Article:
1. Hilbert C - Modules.-
1.1. Hilbert C -Modules and Multiplier Algebras.-
1.2. Constructions with Hilbert B-Modules.-
1.3. Stable C -Algebras.- 2. The Kasparov Approach to KK-Theory.-
2.1. The KK-Groups.-
2.2. The Kasparov Product.- 3. C -Extensions.-
3.1. The Busby Invariant.-
3.2. The Extension Groups.-
3.3. Connections to KK-Theory.- 4. The Kasparov Groups for Ungraded C -Algebras.-
4.1. From Hilbert C -Modules to -Homomorphisms.-
4.2. Split-Exactness of KKh.-
4.3. The Kasparov Product as a Generalization of Composition of -Homomorphisms.- 5. Cuntz's Picture of KK-Theory.-
5.2. KKc(A, B) ? KKo(A, B).- References.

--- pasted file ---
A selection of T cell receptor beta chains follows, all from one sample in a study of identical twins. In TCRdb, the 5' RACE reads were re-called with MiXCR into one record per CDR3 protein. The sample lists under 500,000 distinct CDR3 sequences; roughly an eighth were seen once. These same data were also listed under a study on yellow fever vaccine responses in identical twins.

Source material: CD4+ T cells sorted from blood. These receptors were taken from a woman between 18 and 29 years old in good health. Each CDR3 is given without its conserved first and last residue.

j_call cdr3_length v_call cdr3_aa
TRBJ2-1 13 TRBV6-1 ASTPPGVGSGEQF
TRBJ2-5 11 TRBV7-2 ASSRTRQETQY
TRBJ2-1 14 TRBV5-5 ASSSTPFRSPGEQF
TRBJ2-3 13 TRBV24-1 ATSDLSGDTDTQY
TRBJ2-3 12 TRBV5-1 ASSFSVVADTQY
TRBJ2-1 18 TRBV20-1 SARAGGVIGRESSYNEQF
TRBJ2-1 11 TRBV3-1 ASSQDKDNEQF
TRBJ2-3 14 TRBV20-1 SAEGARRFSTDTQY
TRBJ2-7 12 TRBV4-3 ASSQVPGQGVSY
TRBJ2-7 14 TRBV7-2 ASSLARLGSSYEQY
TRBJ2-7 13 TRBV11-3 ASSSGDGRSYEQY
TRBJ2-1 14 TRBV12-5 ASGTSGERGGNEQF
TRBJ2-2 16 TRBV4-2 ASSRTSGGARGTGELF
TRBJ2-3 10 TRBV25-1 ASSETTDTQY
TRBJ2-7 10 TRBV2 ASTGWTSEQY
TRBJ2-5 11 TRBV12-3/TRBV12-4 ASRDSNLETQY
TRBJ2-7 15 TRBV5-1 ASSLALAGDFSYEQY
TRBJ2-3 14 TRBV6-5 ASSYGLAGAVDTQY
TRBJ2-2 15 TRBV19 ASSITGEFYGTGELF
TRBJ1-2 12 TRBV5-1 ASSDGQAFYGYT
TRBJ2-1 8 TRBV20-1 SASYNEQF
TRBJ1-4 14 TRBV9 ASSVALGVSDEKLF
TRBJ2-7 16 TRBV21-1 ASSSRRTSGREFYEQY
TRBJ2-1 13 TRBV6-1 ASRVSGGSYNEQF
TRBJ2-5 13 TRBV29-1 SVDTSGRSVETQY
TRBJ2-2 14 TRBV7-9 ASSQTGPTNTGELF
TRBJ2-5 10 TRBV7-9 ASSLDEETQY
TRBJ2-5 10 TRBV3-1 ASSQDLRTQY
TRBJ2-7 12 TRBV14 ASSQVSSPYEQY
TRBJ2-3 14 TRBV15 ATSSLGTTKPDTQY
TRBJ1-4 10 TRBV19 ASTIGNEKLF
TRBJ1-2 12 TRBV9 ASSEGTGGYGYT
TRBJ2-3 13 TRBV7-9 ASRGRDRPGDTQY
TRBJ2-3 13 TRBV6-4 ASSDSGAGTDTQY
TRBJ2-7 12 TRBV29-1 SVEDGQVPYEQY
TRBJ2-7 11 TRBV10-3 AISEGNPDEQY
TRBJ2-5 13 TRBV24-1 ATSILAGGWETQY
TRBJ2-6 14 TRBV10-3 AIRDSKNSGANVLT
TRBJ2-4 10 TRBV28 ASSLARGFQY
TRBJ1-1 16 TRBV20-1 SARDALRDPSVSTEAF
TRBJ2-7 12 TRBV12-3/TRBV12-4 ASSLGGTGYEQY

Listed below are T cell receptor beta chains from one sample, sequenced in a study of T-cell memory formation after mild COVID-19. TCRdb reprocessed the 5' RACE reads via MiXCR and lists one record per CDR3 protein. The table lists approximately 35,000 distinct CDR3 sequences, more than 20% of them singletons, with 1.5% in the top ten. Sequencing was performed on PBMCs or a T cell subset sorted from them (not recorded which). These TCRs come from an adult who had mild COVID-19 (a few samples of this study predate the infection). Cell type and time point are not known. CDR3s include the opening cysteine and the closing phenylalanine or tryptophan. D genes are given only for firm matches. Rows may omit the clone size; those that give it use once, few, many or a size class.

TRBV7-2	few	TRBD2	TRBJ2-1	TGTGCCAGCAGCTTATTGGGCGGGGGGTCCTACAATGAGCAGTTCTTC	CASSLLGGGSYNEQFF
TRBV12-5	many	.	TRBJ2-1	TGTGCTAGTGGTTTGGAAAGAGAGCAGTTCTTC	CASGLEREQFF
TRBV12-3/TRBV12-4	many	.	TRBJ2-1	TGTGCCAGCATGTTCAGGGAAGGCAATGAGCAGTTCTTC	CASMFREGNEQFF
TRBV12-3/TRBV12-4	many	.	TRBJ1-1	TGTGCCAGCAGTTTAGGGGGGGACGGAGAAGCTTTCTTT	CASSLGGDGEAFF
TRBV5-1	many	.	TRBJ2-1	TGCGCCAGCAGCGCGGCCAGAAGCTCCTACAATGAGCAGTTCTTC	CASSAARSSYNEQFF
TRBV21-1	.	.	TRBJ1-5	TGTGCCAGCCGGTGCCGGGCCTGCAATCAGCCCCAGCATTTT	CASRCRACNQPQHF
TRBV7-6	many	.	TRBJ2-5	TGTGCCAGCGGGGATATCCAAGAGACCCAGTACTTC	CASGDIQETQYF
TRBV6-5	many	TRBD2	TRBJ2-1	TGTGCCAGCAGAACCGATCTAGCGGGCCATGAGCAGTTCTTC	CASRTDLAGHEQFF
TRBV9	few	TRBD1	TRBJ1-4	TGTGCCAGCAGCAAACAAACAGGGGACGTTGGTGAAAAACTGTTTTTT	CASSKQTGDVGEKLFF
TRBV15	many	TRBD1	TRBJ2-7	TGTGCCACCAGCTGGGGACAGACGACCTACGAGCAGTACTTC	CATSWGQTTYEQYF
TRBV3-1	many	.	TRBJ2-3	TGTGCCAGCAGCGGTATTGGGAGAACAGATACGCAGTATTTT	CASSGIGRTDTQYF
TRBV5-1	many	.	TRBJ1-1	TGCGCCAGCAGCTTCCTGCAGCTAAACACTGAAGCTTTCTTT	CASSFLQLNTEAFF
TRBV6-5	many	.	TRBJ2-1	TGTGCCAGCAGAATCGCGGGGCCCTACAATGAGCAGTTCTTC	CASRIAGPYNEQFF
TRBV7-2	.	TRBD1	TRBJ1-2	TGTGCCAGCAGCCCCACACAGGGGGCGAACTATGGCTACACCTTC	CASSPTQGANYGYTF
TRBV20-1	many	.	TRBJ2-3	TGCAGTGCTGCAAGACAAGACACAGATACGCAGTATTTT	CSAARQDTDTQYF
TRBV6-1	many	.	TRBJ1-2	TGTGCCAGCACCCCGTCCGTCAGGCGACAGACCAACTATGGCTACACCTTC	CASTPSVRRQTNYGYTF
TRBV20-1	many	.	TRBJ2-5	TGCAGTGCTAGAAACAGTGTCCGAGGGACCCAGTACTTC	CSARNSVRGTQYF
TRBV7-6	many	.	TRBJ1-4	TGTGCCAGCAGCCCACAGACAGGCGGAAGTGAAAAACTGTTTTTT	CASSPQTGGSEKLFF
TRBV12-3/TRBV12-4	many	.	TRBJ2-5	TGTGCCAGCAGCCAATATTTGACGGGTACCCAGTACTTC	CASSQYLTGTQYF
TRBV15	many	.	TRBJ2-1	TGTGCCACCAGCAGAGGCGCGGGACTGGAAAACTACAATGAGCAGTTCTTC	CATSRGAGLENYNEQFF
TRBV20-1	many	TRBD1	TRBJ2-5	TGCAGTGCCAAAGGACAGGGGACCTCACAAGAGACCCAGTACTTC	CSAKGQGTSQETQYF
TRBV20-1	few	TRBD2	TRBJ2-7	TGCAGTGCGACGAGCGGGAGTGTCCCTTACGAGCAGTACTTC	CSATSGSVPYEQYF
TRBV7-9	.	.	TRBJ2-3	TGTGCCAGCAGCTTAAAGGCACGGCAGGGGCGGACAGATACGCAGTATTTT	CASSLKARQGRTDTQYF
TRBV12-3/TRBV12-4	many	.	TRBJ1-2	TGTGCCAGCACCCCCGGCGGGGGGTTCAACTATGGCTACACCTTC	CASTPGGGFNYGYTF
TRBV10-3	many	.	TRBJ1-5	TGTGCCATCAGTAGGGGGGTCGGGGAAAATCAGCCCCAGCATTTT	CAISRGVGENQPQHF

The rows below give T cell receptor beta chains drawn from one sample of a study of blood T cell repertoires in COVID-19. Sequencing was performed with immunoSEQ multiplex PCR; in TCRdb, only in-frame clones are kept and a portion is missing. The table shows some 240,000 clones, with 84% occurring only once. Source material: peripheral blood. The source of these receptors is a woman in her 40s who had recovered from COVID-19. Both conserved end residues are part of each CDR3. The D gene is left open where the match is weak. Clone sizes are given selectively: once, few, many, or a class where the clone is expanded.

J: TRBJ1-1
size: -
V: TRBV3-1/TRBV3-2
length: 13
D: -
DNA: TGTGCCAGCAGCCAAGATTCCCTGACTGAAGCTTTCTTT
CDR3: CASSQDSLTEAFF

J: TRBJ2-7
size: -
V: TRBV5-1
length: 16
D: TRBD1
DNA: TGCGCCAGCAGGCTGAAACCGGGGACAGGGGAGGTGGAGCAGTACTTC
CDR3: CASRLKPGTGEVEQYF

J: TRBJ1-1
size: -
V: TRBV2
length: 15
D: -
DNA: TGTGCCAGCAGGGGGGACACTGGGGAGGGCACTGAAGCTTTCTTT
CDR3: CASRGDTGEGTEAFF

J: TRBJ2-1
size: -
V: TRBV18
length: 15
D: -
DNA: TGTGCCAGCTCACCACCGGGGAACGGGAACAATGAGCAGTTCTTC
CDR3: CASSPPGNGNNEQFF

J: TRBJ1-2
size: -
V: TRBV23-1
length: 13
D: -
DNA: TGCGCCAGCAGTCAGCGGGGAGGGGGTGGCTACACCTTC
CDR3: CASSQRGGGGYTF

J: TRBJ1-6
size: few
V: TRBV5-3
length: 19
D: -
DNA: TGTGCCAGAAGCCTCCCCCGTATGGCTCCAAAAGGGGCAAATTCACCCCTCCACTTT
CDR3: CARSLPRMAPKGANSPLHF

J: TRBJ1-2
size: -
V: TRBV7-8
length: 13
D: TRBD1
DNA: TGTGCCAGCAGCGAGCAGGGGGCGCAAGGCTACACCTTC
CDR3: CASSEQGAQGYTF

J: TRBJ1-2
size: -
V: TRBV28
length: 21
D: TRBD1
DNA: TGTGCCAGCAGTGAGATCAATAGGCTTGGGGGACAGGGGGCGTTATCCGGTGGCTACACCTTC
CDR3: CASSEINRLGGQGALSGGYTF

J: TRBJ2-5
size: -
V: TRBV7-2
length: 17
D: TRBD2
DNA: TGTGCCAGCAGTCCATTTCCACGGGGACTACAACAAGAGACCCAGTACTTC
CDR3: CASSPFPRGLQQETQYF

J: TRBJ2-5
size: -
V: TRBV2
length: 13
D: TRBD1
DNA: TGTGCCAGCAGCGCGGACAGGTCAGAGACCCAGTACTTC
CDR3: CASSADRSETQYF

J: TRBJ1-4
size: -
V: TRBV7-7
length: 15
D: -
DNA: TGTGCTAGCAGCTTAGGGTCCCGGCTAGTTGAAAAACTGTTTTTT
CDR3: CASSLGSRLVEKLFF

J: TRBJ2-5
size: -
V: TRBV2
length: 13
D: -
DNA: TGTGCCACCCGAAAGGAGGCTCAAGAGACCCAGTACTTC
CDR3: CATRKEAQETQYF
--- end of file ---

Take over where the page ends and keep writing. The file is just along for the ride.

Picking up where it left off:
The KK-theory of Kasparov is now approximately twelve years old; its power, utility and importance have been amply demonstrated. Nonethe less, it remains a forbiddingly difficult topic with which to work and learn. There are many reasons for this. For one thing, KK-theory spans several traditionally disparate mathematical regimes. For another, the literature is scattered and difficult to penetrate. Many of the major papers require the reader to supply the details of the arguments based on only a rough outline of proofs. Finally, the subject itself has come to consist of a number of difficult segments, each of which demands prolonged and intensive study. is to deal with some of these difficul Our goal in writing this book ties and make it possible for the reader to "get started" with the theory. We have not attempted to produce a comprehensive treatise on all aspects of KK-theory; the subject seems too vital to submit to such a treatment at this point. What seemed more important to us was a timely presen tation of the very basic elements of the theory, the functoriality of the KK-groups, and the Kasparov product.
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